It's not easy having gills. Especially when you're being hunted by a chartered boat full of scientists who'd just as soon dissect you as look at you. But then, if you're a half-man, half-fish monster, with webbing between each finger and claws the size of Kansas, well, you can undoubtedly hold your own.
In 1954, that's exactly what Gill-Man did. The titular "creature" from the fabled and far away Black Lagoon, sparked a whole new niche in the Universal Monsters genre. Given just the faintest hint of humanity (the human male-sized hands, the ensuing infatuation with Kay, the woman on the scientists' boat), Gill-Man showed audiences how much more fun destruction could be when the monster is a guy you can almost root for.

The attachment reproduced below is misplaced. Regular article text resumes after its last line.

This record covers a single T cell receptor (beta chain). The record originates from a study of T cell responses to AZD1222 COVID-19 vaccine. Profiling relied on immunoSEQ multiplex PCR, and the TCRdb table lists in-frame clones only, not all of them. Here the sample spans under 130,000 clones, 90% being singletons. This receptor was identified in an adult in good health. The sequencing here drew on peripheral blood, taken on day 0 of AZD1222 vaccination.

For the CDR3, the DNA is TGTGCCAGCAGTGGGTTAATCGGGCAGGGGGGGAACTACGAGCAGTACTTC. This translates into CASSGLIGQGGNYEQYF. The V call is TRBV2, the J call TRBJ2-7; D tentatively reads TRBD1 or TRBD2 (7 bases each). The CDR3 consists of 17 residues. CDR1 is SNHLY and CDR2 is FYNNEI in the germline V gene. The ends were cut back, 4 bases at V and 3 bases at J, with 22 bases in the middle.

Besides his human leanings, Gill-Man also differed from the other monsters of his day in that he wasn't bent on world domination, nor was he the result of some lab experiment gone horribly wrong. He was simply a mysteriously organic hybrid in its natural habitat... with absolutely no problem eradicating any threat to his boggish environment and the peace he'd found there.
In the grand tradition of Universal Monsters (including the famed triumvirate of Frankenstein's Monster, Count Dracula and The Mummy), Gill-Man and The Creature from the Black Lagoon are still considered classics today.
Is the Creature your favorite Universal Monster? What could today's horror genre learn from Creature from the Black Lagoon?